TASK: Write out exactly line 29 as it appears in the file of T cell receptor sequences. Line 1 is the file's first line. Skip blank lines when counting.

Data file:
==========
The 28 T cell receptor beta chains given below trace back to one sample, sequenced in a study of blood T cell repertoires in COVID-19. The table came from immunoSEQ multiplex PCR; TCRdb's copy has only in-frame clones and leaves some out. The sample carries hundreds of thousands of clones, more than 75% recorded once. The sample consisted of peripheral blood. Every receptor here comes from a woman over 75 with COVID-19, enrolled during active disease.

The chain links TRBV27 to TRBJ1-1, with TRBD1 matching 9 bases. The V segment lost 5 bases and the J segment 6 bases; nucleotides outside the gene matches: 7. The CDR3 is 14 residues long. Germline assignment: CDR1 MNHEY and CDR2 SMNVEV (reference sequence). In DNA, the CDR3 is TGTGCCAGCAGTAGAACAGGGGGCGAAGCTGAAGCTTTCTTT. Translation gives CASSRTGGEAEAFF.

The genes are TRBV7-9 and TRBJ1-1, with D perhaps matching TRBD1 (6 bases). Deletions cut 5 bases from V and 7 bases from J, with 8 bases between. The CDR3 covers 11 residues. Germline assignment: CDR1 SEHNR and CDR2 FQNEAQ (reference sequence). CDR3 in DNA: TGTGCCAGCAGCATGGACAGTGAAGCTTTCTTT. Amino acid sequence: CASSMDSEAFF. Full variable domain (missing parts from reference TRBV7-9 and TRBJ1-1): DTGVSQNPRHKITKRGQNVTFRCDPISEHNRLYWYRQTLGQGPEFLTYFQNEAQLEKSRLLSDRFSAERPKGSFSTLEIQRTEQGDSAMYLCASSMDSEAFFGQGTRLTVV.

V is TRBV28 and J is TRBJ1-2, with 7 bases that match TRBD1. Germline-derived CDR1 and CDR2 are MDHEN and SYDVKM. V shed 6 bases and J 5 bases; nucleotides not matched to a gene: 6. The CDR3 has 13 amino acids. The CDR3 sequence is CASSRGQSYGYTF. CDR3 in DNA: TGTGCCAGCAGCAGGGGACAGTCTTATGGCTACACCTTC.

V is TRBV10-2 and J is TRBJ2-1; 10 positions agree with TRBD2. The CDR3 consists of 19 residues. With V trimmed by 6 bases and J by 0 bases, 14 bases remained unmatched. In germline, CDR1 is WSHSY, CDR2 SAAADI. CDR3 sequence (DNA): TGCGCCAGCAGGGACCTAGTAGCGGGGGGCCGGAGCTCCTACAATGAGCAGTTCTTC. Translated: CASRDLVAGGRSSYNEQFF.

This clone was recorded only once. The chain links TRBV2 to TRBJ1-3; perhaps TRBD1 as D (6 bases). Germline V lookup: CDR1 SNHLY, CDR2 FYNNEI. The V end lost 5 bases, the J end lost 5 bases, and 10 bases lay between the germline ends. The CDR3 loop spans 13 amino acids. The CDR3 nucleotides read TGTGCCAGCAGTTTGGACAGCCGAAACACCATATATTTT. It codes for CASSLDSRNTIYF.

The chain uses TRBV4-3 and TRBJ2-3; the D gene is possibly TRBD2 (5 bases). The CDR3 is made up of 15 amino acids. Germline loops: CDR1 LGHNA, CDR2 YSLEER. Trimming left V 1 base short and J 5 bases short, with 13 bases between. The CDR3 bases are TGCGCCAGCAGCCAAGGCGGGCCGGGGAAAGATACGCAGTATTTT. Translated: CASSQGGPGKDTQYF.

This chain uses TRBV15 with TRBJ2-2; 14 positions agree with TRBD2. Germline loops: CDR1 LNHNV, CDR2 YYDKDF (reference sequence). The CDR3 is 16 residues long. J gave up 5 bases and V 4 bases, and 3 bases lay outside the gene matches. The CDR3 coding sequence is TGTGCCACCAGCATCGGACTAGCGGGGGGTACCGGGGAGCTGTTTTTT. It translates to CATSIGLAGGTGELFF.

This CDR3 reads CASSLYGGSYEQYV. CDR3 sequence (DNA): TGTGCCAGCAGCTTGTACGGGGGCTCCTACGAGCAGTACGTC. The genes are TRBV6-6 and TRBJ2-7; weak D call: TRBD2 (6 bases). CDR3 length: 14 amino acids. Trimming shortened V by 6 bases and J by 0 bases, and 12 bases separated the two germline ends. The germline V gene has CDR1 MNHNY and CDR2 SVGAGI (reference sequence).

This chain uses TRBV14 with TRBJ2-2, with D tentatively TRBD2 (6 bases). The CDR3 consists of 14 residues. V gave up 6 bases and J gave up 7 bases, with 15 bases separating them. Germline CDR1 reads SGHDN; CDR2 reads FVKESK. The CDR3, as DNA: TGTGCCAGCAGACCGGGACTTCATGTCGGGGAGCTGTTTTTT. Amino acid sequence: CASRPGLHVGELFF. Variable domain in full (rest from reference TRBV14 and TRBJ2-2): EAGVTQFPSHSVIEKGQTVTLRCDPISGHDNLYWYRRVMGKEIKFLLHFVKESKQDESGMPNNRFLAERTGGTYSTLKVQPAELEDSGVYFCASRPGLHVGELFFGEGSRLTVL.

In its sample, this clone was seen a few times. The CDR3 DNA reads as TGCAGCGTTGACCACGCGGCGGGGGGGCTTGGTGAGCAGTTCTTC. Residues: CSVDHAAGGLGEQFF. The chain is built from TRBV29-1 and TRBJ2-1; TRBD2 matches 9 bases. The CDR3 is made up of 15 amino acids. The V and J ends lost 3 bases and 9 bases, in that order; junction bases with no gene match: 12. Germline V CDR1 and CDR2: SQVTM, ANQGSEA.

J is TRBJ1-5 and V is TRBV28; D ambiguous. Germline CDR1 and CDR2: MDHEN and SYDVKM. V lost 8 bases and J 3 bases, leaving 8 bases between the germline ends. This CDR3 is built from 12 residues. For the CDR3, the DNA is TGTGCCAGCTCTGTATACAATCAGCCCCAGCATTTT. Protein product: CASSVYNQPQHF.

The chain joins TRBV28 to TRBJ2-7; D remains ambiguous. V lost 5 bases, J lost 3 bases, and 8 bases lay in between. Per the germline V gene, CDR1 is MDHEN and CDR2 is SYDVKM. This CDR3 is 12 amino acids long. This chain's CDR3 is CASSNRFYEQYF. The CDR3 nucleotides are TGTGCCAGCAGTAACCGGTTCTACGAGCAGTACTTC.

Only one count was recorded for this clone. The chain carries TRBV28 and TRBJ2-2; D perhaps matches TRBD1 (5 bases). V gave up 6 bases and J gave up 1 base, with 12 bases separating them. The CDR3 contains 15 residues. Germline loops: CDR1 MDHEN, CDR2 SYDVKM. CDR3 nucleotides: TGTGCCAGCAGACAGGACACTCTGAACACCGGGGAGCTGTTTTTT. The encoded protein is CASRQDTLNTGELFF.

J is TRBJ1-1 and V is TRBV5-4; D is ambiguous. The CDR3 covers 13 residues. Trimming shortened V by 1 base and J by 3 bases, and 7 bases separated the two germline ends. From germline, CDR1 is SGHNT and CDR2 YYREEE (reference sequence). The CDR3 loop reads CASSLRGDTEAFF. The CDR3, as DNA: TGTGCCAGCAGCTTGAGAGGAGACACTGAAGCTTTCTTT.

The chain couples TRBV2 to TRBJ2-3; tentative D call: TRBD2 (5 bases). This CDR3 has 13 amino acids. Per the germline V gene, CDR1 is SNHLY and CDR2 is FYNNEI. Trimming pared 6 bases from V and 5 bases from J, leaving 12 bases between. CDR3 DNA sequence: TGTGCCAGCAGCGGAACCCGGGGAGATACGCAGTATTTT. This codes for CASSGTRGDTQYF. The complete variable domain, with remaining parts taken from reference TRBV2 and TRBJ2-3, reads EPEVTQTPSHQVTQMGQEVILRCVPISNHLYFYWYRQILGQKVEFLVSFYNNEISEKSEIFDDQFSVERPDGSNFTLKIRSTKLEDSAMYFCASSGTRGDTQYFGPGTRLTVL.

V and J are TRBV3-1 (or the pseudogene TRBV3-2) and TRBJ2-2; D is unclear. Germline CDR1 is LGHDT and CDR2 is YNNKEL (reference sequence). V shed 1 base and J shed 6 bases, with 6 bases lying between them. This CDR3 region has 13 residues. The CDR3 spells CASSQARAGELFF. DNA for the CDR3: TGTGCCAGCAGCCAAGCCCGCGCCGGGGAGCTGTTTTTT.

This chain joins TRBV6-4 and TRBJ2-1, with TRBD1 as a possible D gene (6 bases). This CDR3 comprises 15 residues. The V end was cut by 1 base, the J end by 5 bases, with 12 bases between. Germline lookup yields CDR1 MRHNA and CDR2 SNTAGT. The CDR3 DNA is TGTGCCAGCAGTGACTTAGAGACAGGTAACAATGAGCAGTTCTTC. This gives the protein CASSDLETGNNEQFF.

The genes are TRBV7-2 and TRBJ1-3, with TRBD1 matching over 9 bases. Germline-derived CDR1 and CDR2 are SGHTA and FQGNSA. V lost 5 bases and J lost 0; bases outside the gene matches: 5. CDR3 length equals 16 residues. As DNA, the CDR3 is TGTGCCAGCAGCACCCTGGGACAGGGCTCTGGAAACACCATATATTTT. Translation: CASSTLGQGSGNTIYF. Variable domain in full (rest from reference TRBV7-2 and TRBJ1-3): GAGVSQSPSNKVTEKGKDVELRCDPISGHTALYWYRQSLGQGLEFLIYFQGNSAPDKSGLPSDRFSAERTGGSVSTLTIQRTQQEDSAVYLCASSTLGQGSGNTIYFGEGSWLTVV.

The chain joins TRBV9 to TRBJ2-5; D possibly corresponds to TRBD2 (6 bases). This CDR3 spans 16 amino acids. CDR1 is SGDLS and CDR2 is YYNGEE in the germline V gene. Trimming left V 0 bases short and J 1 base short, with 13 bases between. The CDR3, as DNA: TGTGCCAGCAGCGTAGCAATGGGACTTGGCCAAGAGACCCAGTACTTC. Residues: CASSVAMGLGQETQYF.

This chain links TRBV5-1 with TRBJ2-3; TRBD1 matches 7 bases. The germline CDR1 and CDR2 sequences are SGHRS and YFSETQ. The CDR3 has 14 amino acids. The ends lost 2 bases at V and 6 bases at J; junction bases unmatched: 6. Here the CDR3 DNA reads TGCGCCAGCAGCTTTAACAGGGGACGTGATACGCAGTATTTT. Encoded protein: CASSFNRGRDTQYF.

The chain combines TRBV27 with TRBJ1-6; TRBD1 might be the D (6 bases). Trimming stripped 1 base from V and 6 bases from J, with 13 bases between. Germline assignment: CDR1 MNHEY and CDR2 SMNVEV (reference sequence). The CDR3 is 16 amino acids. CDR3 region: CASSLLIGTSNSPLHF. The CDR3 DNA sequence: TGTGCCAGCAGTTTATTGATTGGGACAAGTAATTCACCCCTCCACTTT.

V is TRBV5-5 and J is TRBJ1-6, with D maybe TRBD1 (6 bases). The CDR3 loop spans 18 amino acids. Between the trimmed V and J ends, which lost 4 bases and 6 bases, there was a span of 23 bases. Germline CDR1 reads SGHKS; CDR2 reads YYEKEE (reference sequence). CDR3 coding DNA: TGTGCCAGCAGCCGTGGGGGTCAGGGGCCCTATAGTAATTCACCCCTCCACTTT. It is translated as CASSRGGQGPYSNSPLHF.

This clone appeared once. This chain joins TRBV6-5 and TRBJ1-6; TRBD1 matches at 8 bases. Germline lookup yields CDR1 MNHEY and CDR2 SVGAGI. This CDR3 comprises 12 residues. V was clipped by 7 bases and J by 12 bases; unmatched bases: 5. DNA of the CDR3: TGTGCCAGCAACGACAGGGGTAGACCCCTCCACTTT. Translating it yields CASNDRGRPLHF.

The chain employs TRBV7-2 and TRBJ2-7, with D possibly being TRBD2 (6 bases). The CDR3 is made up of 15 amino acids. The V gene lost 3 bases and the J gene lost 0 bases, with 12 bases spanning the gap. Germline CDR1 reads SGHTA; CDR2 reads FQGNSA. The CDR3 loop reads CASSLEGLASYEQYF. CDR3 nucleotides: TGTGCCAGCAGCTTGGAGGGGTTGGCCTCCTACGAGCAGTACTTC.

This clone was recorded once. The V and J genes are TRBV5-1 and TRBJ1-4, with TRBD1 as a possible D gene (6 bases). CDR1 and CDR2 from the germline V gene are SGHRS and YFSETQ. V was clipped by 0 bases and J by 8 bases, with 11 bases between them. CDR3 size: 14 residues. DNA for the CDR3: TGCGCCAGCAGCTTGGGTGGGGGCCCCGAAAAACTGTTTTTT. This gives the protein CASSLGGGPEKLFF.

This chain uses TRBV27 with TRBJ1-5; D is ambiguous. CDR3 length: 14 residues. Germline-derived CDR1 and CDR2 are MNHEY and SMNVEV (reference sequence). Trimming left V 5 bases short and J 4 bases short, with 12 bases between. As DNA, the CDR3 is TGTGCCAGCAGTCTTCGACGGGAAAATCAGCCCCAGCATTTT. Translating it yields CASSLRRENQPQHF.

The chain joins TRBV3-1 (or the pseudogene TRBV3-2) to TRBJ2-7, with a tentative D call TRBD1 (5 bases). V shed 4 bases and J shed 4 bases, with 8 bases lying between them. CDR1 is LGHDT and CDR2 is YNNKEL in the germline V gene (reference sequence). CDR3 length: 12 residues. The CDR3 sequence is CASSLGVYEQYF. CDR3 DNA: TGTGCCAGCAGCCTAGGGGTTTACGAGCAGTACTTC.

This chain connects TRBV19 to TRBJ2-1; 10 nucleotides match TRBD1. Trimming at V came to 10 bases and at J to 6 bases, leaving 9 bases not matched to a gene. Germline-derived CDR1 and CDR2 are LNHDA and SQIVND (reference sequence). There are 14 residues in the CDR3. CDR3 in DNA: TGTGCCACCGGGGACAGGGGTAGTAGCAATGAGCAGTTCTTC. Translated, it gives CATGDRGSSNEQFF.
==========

This chain connects TRBV19 to TRBJ2-1; 10 nucleotides match TRBD1. Trimming at V came to 10 bases and at J to 6 bases, leaving 9 bases not matched to a gene. Germline-derived CDR1 and CDR2 are LNHDA and SQIVND (reference sequence). There are 14 residues in the CDR3. CDR3 in DNA: TGTGCCACCGGGGACAGGGGTAGTAGCAATGAGCAGTTCTTC. Translated, it gives CATGDRGSSNEQFF.